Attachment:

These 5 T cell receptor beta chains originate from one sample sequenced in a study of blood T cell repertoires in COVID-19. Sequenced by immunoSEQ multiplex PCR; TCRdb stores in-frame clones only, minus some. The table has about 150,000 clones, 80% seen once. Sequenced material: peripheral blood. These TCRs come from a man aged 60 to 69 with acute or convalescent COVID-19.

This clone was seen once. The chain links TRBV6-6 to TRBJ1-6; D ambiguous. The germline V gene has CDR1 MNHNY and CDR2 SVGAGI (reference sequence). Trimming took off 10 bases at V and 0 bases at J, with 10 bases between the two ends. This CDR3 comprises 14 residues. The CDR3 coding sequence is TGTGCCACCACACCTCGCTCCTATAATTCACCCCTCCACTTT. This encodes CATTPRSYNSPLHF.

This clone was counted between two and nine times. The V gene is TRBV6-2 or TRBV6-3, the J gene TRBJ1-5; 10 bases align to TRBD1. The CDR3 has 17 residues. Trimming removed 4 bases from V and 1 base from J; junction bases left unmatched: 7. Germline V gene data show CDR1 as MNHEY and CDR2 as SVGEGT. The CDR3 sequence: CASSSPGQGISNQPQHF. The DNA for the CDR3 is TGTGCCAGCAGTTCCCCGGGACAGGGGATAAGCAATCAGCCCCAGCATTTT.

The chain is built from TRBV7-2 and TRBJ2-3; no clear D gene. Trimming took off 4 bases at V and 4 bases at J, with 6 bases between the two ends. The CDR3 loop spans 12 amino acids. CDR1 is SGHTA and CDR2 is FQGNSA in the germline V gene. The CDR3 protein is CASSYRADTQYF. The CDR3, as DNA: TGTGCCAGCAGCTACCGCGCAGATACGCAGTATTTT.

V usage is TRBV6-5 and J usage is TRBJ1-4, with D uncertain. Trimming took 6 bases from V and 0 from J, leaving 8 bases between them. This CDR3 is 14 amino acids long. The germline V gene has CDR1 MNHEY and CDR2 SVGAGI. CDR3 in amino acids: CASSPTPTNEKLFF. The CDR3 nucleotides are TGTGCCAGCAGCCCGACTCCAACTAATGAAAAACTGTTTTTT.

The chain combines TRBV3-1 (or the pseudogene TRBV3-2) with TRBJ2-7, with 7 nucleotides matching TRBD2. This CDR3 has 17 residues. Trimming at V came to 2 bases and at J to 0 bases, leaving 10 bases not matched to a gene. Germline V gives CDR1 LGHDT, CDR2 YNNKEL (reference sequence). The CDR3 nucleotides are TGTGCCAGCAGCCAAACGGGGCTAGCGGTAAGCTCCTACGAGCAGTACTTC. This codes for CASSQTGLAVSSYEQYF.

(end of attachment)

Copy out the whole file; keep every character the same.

These 5 T cell receptor beta chains originate from one sample sequenced in a study of blood T cell repertoires in COVID-19. Sequenced by immunoSEQ multiplex PCR; TCRdb stores in-frame clones only, minus some. The table has about 150,000 clones, 80% seen once. Sequenced material: peripheral blood. These TCRs come from a man aged 60 to 69 with acute or convalescent COVID-19.

This clone was seen once. The chain links TRBV6-6 to TRBJ1-6; D ambiguous. The germline V gene has CDR1 MNHNY and CDR2 SVGAGI (reference sequence). Trimming took off 10 bases at V and 0 bases at J, with 10 bases between the two ends. This CDR3 comprises 14 residues. The CDR3 coding sequence is TGTGCCACCACACCTCGCTCCTATAATTCACCCCTCCACTTT. This encodes CATTPRSYNSPLHF.

This clone was counted between two and nine times. The V gene is TRBV6-2 or TRBV6-3, the J gene TRBJ1-5; 10 bases align to TRBD1. The CDR3 has 17 residues. Trimming removed 4 bases from V and 1 base from J; junction bases left unmatched: 7. Germline V gene data show CDR1 as MNHEY and CDR2 as SVGEGT. The CDR3 sequence: CASSSPGQGISNQPQHF. The DNA for the CDR3 is TGTGCCAGCAGTTCCCCGGGACAGGGGATAAGCAATCAGCCCCAGCATTTT.

The chain is built from TRBV7-2 and TRBJ2-3; no clear D gene. Trimming took off 4 bases at V and 4 bases at J, with 6 bases between the two ends. The CDR3 loop spans 12 amino acids. CDR1 is SGHTA and CDR2 is FQGNSA in the germline V gene. The CDR3 protein is CASSYRADTQYF. The CDR3, as DNA: TGTGCCAGCAGCTACCGCGCAGATACGCAGTATTTT.

V usage is TRBV6-5 and J usage is TRBJ1-4, with D uncertain. Trimming took 6 bases from V and 0 from J, leaving 8 bases between them. This CDR3 is 14 amino acids long. The germline V gene has CDR1 MNHEY and CDR2 SVGAGI. CDR3 in amino acids: CASSPTPTNEKLFF. The CDR3 nucleotides are TGTGCCAGCAGCCCGACTCCAACTAATGAAAAACTGTTTTTT.

The chain combines TRBV3-1 (or the pseudogene TRBV3-2) with TRBJ2-7, with 7 nucleotides matching TRBD2. This CDR3 has 17 residues. Trimming at V came to 2 bases and at J to 0 bases, leaving 10 bases not matched to a gene. Germline V gives CDR1 LGHDT, CDR2 YNNKEL (reference sequence). The CDR3 nucleotides are TGTGCCAGCAGCCAAACGGGGCTAGCGGTAAGCTCCTACGAGCAGTACTTC. This codes for CASSQTGLAVSSYEQYF.